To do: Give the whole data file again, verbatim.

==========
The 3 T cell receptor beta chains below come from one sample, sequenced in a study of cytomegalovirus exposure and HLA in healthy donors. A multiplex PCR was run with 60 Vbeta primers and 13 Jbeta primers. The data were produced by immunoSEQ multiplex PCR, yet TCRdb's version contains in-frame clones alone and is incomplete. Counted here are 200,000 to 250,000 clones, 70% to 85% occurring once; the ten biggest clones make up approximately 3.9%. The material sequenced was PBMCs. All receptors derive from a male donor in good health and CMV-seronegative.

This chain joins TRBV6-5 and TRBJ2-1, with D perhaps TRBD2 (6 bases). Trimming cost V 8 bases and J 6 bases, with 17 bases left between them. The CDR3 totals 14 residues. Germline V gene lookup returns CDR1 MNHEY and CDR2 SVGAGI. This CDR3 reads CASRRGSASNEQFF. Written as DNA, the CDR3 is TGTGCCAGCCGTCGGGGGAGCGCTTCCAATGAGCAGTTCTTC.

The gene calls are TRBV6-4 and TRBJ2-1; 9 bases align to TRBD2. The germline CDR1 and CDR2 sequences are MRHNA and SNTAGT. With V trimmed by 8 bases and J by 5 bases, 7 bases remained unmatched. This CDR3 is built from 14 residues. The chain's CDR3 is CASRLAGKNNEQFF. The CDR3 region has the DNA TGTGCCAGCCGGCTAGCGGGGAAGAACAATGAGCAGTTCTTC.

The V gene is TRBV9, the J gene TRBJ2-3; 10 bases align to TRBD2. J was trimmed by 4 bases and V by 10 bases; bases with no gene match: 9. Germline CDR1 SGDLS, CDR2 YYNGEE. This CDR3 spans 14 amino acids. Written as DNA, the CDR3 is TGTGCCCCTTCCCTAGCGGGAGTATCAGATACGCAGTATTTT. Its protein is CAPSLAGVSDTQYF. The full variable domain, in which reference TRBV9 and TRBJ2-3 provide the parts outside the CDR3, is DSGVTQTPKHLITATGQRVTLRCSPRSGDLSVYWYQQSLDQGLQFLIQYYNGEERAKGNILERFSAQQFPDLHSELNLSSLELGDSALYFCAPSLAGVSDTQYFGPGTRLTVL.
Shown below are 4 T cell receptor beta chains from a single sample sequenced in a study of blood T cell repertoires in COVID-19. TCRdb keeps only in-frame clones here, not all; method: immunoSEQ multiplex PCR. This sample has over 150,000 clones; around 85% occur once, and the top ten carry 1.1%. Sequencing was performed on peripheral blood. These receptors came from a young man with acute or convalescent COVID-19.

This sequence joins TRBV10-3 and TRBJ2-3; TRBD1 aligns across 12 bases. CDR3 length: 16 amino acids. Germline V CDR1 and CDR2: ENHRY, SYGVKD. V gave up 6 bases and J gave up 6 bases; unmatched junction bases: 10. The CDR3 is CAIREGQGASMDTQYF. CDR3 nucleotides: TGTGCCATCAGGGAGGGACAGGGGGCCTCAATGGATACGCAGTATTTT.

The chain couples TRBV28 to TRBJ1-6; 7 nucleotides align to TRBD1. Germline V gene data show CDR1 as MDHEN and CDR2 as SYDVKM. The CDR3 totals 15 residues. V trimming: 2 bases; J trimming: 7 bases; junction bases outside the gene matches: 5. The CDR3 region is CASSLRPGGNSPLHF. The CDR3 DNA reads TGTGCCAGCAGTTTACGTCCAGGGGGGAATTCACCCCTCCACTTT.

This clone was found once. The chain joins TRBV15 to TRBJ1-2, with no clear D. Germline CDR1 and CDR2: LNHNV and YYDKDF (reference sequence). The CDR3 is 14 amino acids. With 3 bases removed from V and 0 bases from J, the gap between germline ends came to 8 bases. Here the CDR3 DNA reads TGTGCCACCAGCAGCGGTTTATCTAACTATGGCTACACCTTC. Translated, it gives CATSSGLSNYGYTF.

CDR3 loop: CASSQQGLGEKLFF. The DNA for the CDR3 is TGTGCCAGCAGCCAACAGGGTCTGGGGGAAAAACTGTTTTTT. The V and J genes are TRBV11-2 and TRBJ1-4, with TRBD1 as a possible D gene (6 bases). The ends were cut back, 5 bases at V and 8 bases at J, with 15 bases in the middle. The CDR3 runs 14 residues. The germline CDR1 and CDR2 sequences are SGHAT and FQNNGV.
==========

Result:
The 3 T cell receptor beta chains below come from one sample, sequenced in a study of cytomegalovirus exposure and HLA in healthy donors. A multiplex PCR was run with 60 Vbeta primers and 13 Jbeta primers. The data were produced by immunoSEQ multiplex PCR, yet TCRdb's version contains in-frame clones alone and is incomplete. Counted here are 200,000 to 250,000 clones, 70% to 85% occurring once; the ten biggest clones make up approximately 3.9%. The material sequenced was PBMCs. All receptors derive from a male donor in good health and CMV-seronegative.

This chain joins TRBV6-5 and TRBJ2-1, with D perhaps TRBD2 (6 bases). Trimming cost V 8 bases and J 6 bases, with 17 bases left between them. The CDR3 totals 14 residues. Germline V gene lookup returns CDR1 MNHEY and CDR2 SVGAGI. This CDR3 reads CASRRGSASNEQFF. Written as DNA, the CDR3 is TGTGCCAGCCGTCGGGGGAGCGCTTCCAATGAGCAGTTCTTC.

The gene calls are TRBV6-4 and TRBJ2-1; 9 bases align to TRBD2. The germline CDR1 and CDR2 sequences are MRHNA and SNTAGT. With V trimmed by 8 bases and J by 5 bases, 7 bases remained unmatched. This CDR3 is built from 14 residues. The chain's CDR3 is CASRLAGKNNEQFF. The CDR3 region has the DNA TGTGCCAGCCGGCTAGCGGGGAAGAACAATGAGCAGTTCTTC.

The V gene is TRBV9, the J gene TRBJ2-3; 10 bases align to TRBD2. J was trimmed by 4 bases and V by 10 bases; bases with no gene match: 9. Germline CDR1 SGDLS, CDR2 YYNGEE. This CDR3 spans 14 amino acids. Written as DNA, the CDR3 is TGTGCCCCTTCCCTAGCGGGAGTATCAGATACGCAGTATTTT. Its protein is CAPSLAGVSDTQYF. The full variable domain, in which reference TRBV9 and TRBJ2-3 provide the parts outside the CDR3, is DSGVTQTPKHLITATGQRVTLRCSPRSGDLSVYWYQQSLDQGLQFLIQYYNGEERAKGNILERFSAQQFPDLHSELNLSSLELGDSALYFCAPSLAGVSDTQYFGPGTRLTVL.
Shown below are 4 T cell receptor beta chains from a single sample sequenced in a study of blood T cell repertoires in COVID-19. TCRdb keeps only in-frame clones here, not all; method: immunoSEQ multiplex PCR. This sample has over 150,000 clones; around 85% occur once, and the top ten carry 1.1%. Sequencing was performed on peripheral blood. These receptors came from a young man with acute or convalescent COVID-19.

This sequence joins TRBV10-3 and TRBJ2-3; TRBD1 aligns across 12 bases. CDR3 length: 16 amino acids. Germline V CDR1 and CDR2: ENHRY, SYGVKD. V gave up 6 bases and J gave up 6 bases; unmatched junction bases: 10. The CDR3 is CAIREGQGASMDTQYF. CDR3 nucleotides: TGTGCCATCAGGGAGGGACAGGGGGCCTCAATGGATACGCAGTATTTT.

The chain couples TRBV28 to TRBJ1-6; 7 nucleotides align to TRBD1. Germline V gene data show CDR1 as MDHEN and CDR2 as SYDVKM. The CDR3 totals 15 residues. V trimming: 2 bases; J trimming: 7 bases; junction bases outside the gene matches: 5. The CDR3 region is CASSLRPGGNSPLHF. The CDR3 DNA reads TGTGCCAGCAGTTTACGTCCAGGGGGGAATTCACCCCTCCACTTT.

This clone was found once. The chain joins TRBV15 to TRBJ1-2, with no clear D. Germline CDR1 and CDR2: LNHNV and YYDKDF (reference sequence). The CDR3 is 14 amino acids. With 3 bases removed from V and 0 bases from J, the gap between germline ends came to 8 bases. Here the CDR3 DNA reads TGTGCCACCAGCAGCGGTTTATCTAACTATGGCTACACCTTC. Translated, it gives CATSSGLSNYGYTF.

CDR3 loop: CASSQQGLGEKLFF. The DNA for the CDR3 is TGTGCCAGCAGCCAACAGGGTCTGGGGGAAAAACTGTTTTTT. The V and J genes are TRBV11-2 and TRBJ1-4, with TRBD1 as a possible D gene (6 bases). The ends were cut back, 5 bases at V and 8 bases at J, with 15 bases in the middle. The CDR3 runs 14 residues. The germline CDR1 and CDR2 sequences are SGHAT and FQNNGV.